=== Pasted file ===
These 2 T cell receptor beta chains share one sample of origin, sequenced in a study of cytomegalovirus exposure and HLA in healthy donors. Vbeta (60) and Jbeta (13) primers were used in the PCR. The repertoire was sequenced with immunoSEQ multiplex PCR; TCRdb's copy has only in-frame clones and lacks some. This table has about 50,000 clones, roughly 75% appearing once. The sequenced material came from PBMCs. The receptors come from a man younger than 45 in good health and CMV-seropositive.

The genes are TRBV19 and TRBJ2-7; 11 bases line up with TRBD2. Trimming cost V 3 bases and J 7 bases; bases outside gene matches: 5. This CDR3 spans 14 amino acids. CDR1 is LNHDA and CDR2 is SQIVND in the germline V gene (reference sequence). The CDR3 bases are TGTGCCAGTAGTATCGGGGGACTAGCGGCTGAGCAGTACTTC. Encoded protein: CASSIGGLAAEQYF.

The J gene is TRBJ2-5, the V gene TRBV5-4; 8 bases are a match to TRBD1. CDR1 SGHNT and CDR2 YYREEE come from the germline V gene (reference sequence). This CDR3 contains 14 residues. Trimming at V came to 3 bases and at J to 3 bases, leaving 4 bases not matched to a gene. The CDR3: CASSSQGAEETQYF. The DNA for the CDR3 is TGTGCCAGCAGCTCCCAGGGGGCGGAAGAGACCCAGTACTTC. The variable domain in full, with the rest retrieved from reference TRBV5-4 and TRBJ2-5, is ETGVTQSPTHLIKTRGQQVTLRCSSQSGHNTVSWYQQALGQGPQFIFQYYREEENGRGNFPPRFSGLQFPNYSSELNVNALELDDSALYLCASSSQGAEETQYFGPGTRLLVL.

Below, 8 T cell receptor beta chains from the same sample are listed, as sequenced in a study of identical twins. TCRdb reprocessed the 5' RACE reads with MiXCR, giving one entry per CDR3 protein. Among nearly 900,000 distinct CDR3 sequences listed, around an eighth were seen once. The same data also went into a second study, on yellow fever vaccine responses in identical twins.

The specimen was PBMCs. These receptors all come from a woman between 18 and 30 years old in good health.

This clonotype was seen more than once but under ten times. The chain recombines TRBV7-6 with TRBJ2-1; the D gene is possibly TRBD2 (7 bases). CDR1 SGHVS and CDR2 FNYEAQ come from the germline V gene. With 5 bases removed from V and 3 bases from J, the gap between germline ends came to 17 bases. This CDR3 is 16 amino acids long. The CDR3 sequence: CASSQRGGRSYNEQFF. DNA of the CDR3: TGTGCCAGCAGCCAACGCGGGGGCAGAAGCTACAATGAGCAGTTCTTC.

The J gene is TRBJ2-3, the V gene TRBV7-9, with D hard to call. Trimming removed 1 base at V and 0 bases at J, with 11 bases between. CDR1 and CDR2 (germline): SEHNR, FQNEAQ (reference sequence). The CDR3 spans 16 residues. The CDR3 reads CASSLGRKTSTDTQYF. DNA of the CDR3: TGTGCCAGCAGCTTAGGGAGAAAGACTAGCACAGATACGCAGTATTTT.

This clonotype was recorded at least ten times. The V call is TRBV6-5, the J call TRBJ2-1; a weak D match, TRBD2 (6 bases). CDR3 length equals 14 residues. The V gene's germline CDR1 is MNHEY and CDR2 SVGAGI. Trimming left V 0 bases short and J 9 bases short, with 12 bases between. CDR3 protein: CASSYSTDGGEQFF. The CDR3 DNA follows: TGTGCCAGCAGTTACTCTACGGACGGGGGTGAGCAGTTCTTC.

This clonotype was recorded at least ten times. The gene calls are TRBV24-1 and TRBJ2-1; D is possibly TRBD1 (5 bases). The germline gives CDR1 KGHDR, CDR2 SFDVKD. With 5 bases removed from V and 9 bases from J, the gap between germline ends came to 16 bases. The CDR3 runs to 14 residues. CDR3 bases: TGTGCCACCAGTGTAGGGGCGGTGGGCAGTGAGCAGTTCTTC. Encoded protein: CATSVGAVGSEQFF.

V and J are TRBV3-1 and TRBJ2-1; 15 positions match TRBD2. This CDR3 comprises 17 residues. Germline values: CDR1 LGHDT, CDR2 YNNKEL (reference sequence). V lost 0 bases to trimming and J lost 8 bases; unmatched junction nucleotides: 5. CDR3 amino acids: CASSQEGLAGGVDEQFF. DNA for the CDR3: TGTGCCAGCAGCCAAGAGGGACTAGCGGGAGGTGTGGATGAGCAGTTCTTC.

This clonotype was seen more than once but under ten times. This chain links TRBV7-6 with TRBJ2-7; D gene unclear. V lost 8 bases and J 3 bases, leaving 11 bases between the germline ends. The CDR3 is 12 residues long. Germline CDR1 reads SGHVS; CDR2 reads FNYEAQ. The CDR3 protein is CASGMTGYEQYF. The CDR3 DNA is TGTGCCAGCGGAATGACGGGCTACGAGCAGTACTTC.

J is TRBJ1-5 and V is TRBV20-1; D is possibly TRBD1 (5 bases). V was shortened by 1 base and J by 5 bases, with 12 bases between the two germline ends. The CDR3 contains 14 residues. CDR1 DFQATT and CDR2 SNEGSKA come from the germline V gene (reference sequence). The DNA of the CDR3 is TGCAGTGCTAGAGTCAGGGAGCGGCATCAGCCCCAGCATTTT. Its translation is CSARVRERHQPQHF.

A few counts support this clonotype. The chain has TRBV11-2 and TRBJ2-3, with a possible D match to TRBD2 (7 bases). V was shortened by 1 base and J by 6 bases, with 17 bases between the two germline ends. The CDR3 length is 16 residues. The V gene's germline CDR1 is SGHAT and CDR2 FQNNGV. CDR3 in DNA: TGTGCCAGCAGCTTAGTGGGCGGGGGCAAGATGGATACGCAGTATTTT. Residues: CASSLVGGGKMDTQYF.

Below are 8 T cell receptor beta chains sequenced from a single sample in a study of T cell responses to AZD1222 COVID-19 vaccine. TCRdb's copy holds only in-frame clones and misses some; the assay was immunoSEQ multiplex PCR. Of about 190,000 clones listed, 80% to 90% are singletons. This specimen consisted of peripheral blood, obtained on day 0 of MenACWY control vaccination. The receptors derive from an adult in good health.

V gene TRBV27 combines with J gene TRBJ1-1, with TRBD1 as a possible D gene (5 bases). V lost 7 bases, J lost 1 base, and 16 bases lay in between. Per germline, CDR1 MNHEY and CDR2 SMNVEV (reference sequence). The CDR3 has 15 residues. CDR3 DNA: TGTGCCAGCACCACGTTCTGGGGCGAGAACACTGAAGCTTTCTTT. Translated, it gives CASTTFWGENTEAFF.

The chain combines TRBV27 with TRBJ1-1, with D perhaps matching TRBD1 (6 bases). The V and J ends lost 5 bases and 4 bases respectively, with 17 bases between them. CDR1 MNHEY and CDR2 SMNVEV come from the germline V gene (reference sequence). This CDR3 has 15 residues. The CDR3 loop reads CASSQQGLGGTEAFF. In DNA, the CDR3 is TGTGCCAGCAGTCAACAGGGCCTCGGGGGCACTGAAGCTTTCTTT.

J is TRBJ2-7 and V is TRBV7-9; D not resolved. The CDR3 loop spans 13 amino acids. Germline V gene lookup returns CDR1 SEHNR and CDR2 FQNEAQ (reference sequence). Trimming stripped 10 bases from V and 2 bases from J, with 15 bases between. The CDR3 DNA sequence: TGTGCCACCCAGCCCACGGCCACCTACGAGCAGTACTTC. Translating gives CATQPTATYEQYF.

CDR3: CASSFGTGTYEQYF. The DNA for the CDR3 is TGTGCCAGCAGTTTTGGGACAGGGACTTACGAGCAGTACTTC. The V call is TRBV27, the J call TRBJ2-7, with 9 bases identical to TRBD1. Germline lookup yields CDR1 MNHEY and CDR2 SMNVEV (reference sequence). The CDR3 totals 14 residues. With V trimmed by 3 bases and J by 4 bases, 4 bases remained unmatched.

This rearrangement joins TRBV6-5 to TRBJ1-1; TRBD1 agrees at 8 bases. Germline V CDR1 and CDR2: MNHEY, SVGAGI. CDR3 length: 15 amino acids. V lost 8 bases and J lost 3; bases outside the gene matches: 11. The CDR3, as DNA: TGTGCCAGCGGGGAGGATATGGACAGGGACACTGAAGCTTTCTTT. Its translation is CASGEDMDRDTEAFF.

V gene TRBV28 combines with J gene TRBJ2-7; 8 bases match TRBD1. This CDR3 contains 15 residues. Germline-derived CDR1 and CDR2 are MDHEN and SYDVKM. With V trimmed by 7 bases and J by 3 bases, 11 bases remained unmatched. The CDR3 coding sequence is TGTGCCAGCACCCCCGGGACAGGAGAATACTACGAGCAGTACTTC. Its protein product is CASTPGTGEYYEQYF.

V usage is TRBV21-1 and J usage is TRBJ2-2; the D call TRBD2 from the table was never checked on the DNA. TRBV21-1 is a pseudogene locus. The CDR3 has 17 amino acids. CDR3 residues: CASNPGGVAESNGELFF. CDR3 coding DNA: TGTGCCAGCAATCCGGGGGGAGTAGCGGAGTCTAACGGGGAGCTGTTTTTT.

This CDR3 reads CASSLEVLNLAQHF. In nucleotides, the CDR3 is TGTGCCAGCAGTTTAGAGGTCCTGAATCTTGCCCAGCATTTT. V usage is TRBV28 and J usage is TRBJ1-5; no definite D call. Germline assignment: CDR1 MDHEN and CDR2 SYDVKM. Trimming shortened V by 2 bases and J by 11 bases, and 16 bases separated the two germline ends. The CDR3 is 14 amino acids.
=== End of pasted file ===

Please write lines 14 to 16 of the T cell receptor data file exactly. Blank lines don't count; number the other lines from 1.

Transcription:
Below are 8 T cell receptor beta chains sequenced from a single sample in a study of T cell responses to AZD1222 COVID-19 vaccine. TCRdb's copy holds only in-frame clones and misses some; the assay was immunoSEQ multiplex PCR. Of about 190,000 clones listed, 80% to 90% are singletons. This specimen consisted of peripheral blood, obtained on day 0 of MenACWY control vaccination. The receptors derive from an adult in good health.

V gene TRBV27 combines with J gene TRBJ1-1, with TRBD1 as a possible D gene (5 bases). V lost 7 bases, J lost 1 base, and 16 bases lay in between. Per germline, CDR1 MNHEY and CDR2 SMNVEV (reference sequence). The CDR3 has 15 residues. CDR3 DNA: TGTGCCAGCACCACGTTCTGGGGCGAGAACACTGAAGCTTTCTTT. Translated, it gives CASTTFWGENTEAFF.

The chain combines TRBV27 with TRBJ1-1, with D perhaps matching TRBD1 (6 bases). The V and J ends lost 5 bases and 4 bases respectively, with 17 bases between them. CDR1 MNHEY and CDR2 SMNVEV come from the germline V gene (reference sequence). This CDR3 has 15 residues. The CDR3 loop reads CASSQQGLGGTEAFF. In DNA, the CDR3 is TGTGCCAGCAGTCAACAGGGCCTCGGGGGCACTGAAGCTTTCTTT.